Sydney Zoo | Regulation
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The regulatory environment in which we operate

The display, and keeping for display, of all vertebrate animals is controlled by the Exhibited Animals Protection Act 1986 (EAPA). In order to operate Sydney Zoo will be required to hold an authority issued by the Director-General of the Animal Welfare Branch of the Department of Primary Industries.

The EAPA is unique to New South Wales in that it pertains to the exhibition of all vertebrate animals, irrespective of whether they are native, exotic or domestic. The EAPA was developed to ensure the positive welfare of animals kept for exhibit purposes and covers a range of areas including:

  1. psychological and physical animal welfare;
  2. educational value of exhibits;
  3. public safety;
  4. legal effect of licencing requirements on animal exhibitors.

The Act currently falls within the portfolio of the Minister for Primary Industries and the Department of Primary Industries is the licensing authority. Staff of the Animal Welfare Branch implement the legislation.

In order to obtain approval to build, Sydney Zoo will need to complete a Form A – Application for Approval to Construct an Animal Display Establishment. Sydney Zoo must additionally hold a separate permit prior to exhibiting any species listed in Schedule 2 of the EAPA Regulation. Schedule 2 species require particular standards because of the special nature of these animals, meeting one or more of the following criteria:

  • They require specialist care;
  • They pose a threat to keeper or public safety;
  • The present a danger to agriculture or the environment;
  • They are subject to studbook or cooperative conservation programs conducted under the Australasian Species Management Program (ASMP).

There are a series of specific standards and policies that Sydney Zoo will be required to comply with, including:

  1. General Standards for Exhibiting Animals in NSW.
  2. Policy on Exhibiting Primates in NSW.
  3. Standards for Exhibiting Australian Mammals in NSW.
  4. Standards for Exhibiting Captive Raptors in NSW.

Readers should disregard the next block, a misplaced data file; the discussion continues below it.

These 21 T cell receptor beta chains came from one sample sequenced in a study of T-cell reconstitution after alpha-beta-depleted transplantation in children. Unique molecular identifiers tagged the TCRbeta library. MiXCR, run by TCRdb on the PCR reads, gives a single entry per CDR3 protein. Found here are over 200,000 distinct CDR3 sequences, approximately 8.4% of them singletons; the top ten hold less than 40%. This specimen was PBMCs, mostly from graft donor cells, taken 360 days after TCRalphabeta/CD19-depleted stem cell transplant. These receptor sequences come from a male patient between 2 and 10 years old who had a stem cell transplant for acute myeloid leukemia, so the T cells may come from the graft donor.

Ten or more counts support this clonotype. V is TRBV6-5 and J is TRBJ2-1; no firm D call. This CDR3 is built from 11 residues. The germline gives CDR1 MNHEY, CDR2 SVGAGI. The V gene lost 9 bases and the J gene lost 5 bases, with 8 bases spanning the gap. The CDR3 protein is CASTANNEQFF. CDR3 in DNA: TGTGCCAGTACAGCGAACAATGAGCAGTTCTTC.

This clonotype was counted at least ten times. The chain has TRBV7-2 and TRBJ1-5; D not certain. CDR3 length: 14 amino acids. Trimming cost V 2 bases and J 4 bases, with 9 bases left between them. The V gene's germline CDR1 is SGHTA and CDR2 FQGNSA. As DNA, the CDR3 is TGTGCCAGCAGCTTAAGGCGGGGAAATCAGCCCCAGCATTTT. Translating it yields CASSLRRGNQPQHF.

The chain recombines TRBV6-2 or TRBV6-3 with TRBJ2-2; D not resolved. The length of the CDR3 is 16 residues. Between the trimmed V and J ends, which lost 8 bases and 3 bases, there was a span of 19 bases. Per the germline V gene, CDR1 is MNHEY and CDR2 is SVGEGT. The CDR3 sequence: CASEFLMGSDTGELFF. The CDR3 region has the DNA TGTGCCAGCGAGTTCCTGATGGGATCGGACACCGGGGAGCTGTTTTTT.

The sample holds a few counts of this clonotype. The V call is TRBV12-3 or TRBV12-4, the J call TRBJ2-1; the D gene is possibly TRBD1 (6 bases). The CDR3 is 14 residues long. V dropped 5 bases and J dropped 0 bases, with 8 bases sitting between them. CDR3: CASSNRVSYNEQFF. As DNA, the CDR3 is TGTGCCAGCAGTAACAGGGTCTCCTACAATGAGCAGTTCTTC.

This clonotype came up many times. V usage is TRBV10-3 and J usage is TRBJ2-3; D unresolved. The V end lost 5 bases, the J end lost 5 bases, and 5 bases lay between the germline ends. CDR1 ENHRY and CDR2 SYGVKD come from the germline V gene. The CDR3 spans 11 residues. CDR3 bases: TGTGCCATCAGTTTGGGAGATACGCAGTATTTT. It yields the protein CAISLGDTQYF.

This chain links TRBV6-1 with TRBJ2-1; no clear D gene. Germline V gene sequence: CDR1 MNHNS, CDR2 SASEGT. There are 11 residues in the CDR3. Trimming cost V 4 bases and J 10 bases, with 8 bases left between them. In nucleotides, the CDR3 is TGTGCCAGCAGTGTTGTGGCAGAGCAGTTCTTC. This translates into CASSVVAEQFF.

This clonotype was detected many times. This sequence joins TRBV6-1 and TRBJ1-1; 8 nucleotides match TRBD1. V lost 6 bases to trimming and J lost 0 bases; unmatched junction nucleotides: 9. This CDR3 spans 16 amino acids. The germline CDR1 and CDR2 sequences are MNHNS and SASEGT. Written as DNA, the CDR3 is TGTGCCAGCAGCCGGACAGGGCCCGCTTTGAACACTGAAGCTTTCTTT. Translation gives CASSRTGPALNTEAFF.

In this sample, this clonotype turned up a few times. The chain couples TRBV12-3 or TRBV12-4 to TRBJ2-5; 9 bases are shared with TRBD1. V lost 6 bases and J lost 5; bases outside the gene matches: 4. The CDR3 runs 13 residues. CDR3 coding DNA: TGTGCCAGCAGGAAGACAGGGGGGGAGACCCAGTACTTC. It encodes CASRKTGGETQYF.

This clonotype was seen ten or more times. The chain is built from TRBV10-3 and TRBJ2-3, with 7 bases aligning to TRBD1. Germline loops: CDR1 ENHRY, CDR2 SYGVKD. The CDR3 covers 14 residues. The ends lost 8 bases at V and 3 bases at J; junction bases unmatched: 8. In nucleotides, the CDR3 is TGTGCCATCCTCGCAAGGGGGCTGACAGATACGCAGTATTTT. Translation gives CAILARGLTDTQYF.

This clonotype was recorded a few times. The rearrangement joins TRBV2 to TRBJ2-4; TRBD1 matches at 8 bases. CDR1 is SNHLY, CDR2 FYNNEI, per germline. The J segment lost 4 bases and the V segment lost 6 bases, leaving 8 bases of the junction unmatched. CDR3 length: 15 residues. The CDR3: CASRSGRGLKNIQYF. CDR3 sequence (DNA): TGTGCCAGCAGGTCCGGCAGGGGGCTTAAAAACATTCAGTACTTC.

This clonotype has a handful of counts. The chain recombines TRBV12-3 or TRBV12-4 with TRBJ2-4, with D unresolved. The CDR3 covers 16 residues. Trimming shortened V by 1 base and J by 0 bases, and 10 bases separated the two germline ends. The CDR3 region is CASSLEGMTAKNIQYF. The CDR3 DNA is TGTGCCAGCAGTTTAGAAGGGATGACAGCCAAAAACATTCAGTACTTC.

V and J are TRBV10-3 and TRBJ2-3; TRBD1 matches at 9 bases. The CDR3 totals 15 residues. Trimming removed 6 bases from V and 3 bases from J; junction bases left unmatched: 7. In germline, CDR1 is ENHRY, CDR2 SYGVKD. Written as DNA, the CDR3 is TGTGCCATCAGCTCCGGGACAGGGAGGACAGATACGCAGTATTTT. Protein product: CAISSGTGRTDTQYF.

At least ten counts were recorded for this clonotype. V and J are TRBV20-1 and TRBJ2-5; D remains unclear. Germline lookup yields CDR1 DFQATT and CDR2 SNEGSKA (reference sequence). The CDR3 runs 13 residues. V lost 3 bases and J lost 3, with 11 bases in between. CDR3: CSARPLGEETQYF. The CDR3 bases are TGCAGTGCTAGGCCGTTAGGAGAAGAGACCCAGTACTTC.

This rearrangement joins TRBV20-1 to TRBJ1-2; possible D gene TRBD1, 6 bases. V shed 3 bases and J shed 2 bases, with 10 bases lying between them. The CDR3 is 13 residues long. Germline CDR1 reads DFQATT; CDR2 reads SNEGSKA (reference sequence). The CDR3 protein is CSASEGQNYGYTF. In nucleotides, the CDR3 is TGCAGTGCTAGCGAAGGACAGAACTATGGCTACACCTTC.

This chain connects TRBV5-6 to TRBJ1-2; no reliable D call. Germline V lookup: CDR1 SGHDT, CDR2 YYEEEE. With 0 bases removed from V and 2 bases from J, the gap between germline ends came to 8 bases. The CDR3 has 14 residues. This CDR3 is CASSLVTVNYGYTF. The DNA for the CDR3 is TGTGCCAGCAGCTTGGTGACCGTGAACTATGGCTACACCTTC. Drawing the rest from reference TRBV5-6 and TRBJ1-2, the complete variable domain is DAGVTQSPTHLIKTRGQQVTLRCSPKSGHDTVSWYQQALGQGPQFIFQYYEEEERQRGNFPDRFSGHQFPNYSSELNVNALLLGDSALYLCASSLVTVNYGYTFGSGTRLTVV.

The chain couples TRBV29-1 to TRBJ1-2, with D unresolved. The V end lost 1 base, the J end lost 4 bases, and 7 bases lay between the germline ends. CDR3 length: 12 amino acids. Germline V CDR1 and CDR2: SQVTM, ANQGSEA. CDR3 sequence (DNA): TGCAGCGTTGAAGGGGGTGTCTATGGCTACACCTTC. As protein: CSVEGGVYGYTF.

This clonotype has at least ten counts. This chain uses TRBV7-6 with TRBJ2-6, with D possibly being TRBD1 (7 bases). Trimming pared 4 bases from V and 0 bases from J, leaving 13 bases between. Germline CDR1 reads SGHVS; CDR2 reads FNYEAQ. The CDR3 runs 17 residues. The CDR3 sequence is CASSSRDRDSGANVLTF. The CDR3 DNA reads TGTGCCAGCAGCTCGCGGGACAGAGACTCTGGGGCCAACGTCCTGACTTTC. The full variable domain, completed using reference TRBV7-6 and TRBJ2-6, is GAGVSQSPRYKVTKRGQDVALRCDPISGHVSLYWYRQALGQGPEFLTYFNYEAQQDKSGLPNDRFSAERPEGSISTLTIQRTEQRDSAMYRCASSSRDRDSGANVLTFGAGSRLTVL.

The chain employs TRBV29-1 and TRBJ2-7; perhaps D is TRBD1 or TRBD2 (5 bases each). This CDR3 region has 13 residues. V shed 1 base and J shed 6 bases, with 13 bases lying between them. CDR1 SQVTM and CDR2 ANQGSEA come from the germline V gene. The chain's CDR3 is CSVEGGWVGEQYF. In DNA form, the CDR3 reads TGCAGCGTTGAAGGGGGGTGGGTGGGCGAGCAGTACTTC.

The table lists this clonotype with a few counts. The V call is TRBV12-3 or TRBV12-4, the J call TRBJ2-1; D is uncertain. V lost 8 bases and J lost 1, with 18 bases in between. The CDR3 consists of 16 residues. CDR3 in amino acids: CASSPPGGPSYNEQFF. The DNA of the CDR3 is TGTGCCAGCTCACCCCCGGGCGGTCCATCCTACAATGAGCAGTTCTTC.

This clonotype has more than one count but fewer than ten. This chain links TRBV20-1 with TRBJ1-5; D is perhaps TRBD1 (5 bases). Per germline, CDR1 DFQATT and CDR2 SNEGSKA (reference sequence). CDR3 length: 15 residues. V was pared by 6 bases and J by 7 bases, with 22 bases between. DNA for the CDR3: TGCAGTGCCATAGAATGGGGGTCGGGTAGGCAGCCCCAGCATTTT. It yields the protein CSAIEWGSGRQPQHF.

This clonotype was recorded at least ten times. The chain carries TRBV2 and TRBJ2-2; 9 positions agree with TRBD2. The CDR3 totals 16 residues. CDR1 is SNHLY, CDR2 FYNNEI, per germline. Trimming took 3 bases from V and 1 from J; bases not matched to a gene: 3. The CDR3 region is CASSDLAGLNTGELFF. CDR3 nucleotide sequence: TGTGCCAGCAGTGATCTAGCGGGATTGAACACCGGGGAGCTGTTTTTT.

5. Standards for Exhibiting Carnivores in NSW.

The General Standards for Exhibiting Animals in NSW applies to all exhibited animals and includes requirements such as:

  • Staff experience
  • Educational value
  • Visitor facilities
  • Animal enclosures
  • Public safety
  • Husbandry and management
  • Nutrition and hygiene
  • Capture, handling and transport
  • Health
  • Behaviour
  • Breeding control

Exhibitors must meet these standards as well as any other relevant standards for the exhibition of specific taxonomic groups. Where there are no existing standards for a specific species, the General Standards for Exhibiting Animals in NSW apply. Failure to comply with any of these standards is a breach of the licensing condition.

In order to receive a licence Sydney Zoo must demonstrate appropriate animal management experience and provide plans that indicate facilities for the animals will be constructed according to the standards.

The Leader Exhibited Animals and staff of the Animal Welfare Branch liaise with the applicant. If required, the applications are submitted to the Exhibited Animals Advisory Committee for consideration. The Director-General has delegated power to the Director of the Animal Welfare Branch and the Leader Exhibited Animals to issue licences.

Approval to construct an animal display establishment cannot be issued unless the Director-General of The Department of Primary Industries or his/her delegate is satisfied that the animal display establishment will conform to and be conducted in accordance with the prescribed standards.

In order to receive a Licence, on construction completion, Sydney Zoo must contact the Leader Exhibited Animals to arrange for an inspection. Inspections are carried out by an inspector authorised by the Minister, usually a senior member of the Animal Welfare Branch.

Satisfaction that the applicable standards will be complied with will include an assessment of:

  1. The exhibit space and shelter provided for the animals, including safety, exhibit furniture and environmental complexity;
  2. Hygiene (including handwashing) and first aid facilities for members of the public (including zoo visitors);
  3. Animal diet;
  4. Animal identification techniques;
  5. Details of veterinary arrangements for each animal;
  6. Details food storage and preparation areas, as well as post mortem facilities;
  7. Details of educational material that will be provided to the public, concerning the biology and conservation of the species, for each enclosure / exhibit;
  8. Details of appropriately qualified staff and their responsibilities.

Following a satisfactory inspection, Sydney Zoo will be required to pay the relevant issue fee. On receipt of the issue fee the licence will then be issued.

Sydney Zoo will only be permitted to acquire animals for exhibition after a licence has been issued.